How to Prepare your Personal Finances for a Recession

by CashTime Loan Centers

Although 2018 was a banner year for the economy, with unemployment rates at an almost 50 year low and increasing wages driving consumer spending to an all-time high, some financial experts are predicting another recession is on the horizon (although probably not this year thanks to the recent strong growth in the economy).

Even if times are good economically at the moment, history shows us that prosperity is cyclical, with the national economy fluctuating between highs and lows, so it just makes sense to have a plan for leaner times. Are you prepared for a possible recession? Here are a few steps you can take to prepare yourself and your finances for a possible recession, whenever it comes. And if it never does, you’ll still be in good shape.

Pay down debt. By avoiding unnecessary spending (read “impulse buying”) you can put more of your income toward paying down your debt. Start with your highest cost debt (usually high interest rate credit cards) and put everything you save by curbing impulse buys into getting your credit card bills to zero. This creates some breathing room in your budget, gives you a sense of accomplishment, and reduces stress. Try a balance transfer credit card with zero interest and use that introductory time (which can be up to 14 months) to make the most of your payments. If the introductory 0% APR time frame expires before you get the balance totally paid off, look for another zero interest rate card to transfer the remaining balance to and keep doing that until your credit cards are all paid off. Then stop using them.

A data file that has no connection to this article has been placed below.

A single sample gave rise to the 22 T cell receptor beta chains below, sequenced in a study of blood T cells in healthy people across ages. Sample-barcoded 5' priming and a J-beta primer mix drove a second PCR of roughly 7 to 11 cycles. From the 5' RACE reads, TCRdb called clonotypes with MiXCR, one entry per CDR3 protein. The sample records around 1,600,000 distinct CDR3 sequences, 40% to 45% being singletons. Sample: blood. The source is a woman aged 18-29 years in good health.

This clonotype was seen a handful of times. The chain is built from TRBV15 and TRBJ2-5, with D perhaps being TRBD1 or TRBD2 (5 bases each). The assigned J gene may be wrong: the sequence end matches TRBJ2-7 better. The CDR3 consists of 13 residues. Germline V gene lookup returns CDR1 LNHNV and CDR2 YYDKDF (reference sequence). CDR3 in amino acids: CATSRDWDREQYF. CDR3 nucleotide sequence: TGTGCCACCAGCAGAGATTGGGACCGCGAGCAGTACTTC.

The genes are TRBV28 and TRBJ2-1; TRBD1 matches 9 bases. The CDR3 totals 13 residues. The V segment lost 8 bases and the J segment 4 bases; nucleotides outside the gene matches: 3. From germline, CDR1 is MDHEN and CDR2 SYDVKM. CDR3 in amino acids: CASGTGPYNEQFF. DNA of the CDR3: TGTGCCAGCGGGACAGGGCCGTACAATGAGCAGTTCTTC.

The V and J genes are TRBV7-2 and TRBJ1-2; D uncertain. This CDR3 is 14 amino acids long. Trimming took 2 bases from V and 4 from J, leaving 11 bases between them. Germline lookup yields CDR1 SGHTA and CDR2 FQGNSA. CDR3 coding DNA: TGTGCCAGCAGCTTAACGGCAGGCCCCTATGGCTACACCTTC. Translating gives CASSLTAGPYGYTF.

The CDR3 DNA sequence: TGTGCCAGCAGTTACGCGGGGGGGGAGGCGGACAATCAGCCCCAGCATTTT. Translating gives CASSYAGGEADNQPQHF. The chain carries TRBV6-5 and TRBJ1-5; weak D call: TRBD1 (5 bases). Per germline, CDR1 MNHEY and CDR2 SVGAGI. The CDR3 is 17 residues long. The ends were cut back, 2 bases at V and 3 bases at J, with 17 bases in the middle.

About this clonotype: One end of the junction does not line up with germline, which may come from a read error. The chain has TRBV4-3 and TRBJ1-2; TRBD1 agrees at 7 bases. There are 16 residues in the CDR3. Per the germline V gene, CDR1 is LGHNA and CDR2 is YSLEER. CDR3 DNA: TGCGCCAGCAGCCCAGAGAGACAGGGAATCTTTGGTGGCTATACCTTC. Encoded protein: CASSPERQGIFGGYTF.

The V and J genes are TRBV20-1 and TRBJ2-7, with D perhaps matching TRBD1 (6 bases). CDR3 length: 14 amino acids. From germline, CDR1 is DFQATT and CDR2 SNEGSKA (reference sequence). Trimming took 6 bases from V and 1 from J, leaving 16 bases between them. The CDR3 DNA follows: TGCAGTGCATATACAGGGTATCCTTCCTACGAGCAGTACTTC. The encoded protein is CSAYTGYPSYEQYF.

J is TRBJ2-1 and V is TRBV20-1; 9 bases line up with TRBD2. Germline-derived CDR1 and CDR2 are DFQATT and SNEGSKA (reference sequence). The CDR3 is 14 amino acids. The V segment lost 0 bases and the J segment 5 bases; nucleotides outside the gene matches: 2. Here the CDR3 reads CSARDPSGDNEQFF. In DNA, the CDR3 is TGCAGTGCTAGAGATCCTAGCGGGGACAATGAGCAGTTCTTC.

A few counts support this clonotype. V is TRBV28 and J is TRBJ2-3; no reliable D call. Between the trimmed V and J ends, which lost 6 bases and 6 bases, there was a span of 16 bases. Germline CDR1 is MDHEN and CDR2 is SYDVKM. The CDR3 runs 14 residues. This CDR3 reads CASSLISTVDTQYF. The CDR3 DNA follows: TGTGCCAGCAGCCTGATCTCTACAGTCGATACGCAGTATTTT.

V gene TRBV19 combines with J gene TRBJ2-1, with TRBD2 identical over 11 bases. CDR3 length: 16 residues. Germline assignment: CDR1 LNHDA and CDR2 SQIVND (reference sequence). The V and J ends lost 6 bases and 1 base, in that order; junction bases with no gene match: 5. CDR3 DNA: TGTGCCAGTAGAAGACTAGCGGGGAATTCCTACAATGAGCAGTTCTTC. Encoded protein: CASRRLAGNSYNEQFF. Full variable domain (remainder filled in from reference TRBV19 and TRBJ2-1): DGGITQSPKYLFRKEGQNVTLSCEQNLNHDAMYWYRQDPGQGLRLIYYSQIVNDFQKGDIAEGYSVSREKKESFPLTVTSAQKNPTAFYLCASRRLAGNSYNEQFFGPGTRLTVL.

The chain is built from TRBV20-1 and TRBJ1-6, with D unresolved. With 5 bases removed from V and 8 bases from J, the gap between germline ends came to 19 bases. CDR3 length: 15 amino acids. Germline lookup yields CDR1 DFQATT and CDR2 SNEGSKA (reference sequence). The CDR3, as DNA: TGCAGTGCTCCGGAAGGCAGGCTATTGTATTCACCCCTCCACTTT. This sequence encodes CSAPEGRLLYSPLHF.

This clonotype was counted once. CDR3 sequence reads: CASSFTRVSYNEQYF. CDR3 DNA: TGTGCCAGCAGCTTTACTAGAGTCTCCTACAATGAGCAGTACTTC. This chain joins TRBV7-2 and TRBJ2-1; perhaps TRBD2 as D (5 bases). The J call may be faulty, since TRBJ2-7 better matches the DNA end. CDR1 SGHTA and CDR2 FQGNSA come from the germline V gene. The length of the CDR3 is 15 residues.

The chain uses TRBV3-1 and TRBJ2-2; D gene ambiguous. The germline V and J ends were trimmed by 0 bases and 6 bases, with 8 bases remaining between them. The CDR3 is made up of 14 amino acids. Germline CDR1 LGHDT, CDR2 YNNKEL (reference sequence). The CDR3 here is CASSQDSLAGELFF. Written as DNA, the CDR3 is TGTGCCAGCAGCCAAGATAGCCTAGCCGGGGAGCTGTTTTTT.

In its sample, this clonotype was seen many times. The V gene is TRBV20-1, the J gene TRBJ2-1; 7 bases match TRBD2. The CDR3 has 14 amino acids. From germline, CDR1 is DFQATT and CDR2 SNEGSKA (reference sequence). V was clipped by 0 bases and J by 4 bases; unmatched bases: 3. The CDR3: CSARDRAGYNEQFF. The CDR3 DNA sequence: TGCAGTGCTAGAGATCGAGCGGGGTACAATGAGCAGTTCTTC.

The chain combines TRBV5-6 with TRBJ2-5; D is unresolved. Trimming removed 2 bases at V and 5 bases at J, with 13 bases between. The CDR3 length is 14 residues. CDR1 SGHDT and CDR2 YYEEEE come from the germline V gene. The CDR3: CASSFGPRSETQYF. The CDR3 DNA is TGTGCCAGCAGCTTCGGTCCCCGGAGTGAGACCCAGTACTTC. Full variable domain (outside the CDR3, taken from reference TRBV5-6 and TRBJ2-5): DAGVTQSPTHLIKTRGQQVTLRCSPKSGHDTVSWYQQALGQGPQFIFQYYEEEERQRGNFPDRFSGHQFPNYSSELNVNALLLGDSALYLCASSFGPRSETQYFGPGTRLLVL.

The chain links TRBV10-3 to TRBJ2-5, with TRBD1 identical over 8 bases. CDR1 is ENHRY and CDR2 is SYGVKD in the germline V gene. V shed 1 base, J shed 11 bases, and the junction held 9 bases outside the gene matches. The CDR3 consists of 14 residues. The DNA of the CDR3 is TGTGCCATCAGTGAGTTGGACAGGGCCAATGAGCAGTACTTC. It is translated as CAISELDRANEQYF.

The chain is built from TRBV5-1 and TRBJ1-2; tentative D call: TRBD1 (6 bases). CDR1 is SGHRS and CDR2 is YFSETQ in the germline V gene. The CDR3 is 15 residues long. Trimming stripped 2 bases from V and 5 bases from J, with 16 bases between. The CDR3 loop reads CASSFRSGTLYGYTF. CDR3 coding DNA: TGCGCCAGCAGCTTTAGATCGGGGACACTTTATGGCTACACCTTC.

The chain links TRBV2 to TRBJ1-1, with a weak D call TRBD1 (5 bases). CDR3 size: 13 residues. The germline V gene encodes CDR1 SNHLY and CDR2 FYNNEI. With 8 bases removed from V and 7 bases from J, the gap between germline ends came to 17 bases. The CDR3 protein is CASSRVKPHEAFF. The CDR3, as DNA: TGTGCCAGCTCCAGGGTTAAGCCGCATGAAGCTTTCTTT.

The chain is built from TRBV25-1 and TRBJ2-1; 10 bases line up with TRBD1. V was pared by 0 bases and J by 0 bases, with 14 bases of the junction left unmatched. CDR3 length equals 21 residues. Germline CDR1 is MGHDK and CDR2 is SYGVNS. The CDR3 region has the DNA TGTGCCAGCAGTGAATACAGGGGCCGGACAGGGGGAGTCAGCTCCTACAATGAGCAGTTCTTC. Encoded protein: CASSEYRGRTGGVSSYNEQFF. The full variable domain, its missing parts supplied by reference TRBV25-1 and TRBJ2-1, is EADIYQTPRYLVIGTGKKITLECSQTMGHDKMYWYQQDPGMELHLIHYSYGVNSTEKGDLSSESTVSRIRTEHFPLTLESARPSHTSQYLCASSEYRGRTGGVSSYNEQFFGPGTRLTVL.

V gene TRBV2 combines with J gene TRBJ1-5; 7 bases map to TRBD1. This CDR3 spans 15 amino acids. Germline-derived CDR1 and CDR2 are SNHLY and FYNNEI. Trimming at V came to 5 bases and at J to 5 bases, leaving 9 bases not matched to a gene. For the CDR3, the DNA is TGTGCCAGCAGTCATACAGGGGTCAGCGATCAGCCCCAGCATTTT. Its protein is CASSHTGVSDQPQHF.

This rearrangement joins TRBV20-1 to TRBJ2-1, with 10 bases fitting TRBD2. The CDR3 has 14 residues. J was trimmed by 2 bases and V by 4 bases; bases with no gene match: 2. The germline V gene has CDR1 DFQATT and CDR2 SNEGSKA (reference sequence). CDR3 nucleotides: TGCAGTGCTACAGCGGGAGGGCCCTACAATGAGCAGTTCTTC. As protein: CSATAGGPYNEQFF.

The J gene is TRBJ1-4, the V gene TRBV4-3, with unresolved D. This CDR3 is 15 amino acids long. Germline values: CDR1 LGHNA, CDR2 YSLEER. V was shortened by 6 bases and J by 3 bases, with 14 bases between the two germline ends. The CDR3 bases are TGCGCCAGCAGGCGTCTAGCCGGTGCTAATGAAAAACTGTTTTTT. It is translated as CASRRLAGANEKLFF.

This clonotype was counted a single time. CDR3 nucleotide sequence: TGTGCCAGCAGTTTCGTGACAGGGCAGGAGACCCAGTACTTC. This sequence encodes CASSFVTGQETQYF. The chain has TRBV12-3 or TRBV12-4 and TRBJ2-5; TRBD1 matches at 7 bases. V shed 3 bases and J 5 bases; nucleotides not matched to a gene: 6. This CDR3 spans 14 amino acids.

Build emergency savings. Save an emergency fund of $1,000 immediately and build from there until you have an emergency fund to cover essentials like housing, food, and transportation for three to six months. This cash cushion will take care of things that inevitably come up as you’re paying down your debt and will prevent you from turning to those high interest credit cards that you’re paying off.

Boost your job prospects. There is no such thing as job security, so be smart and be prepared for a possible interruption in income due to a layoff. Improve your ability to get a new job by continuing education and skill building in your field or an area of interest and get (or prepare to get) a side hustle. If you lose your job, you won’t lose 100% of your income. Research similar jobs to your current gig and make sure your resume is ready with the skills potential employers are looking for.

Invest and diversify. If you have investments, make sure you have a good mix of both stocks and bonds. If you don’t have any investments yet, start building a portfolio. Stocks may go down during a recession but will likely recover over time. Your investment portfolio should be diversified to make the most of your money, so invest in an assortment of stocks, bonds, and mutual funds. Consult a qualified investment portfolio expert to determine the best plan for your investments.

No one can predict our nation’s economy perfectly, but one thing you can bank on (pun intended!) is that things will change. Be smart with your spending, pay off your debt as quickly as possible, build your emergency fund, update your resume, and invest wisely and you will be as prepared as you possibly can be for any change in the economy.